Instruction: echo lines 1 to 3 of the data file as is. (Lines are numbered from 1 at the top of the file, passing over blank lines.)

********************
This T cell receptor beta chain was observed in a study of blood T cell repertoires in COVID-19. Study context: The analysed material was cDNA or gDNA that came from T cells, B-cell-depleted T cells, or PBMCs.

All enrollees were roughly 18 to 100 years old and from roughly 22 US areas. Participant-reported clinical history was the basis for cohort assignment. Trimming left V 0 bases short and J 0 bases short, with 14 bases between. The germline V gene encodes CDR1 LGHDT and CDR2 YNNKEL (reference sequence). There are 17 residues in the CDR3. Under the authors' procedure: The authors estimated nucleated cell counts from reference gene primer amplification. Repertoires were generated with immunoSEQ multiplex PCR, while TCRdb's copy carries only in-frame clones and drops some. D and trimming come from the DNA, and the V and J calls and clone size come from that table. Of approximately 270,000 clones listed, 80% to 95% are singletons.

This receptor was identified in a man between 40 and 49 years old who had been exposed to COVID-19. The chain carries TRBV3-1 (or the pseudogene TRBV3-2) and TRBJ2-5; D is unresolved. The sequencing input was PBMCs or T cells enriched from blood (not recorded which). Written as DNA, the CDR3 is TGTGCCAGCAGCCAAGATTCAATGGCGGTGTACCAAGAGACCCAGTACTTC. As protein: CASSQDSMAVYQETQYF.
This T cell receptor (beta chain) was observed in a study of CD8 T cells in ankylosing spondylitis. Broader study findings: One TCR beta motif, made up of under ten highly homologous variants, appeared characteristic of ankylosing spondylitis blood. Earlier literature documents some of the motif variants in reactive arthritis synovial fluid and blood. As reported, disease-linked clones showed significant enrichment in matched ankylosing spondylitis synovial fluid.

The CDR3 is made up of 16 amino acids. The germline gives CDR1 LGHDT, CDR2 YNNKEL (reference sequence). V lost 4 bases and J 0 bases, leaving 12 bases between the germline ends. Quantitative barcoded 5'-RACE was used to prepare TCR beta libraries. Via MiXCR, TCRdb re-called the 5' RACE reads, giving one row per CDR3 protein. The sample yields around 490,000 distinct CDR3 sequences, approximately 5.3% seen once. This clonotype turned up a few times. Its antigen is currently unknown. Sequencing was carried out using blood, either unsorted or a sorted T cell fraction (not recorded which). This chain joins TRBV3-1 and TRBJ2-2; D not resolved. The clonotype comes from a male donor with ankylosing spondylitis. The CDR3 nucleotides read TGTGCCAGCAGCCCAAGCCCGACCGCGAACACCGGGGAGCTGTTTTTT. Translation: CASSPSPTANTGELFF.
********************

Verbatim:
This T cell receptor beta chain was observed in a study of blood T cell repertoires in COVID-19. Study context: The analysed material was cDNA or gDNA that came from T cells, B-cell-depleted T cells, or PBMCs.

All enrollees were roughly 18 to 100 years old and from roughly 22 US areas. Participant-reported clinical history was the basis for cohort assignment. Trimming left V 0 bases short and J 0 bases short, with 14 bases between. The germline V gene encodes CDR1 LGHDT and CDR2 YNNKEL (reference sequence). There are 17 residues in the CDR3. Under the authors' procedure: The authors estimated nucleated cell counts from reference gene primer amplification. Repertoires were generated with immunoSEQ multiplex PCR, while TCRdb's copy carries only in-frame clones and drops some. D and trimming come from the DNA, and the V and J calls and clone size come from that table. Of approximately 270,000 clones listed, 80% to 95% are singletons.

This receptor was identified in a man between 40 and 49 years old who had been exposed to COVID-19. The chain carries TRBV3-1 (or the pseudogene TRBV3-2) and TRBJ2-5; D is unresolved. The sequencing input was PBMCs or T cells enriched from blood (not recorded which). Written as DNA, the CDR3 is TGTGCCAGCAGCCAAGATTCAATGGCGGTGTACCAAGAGACCCAGTACTTC. As protein: CASSQDSMAVYQETQYF.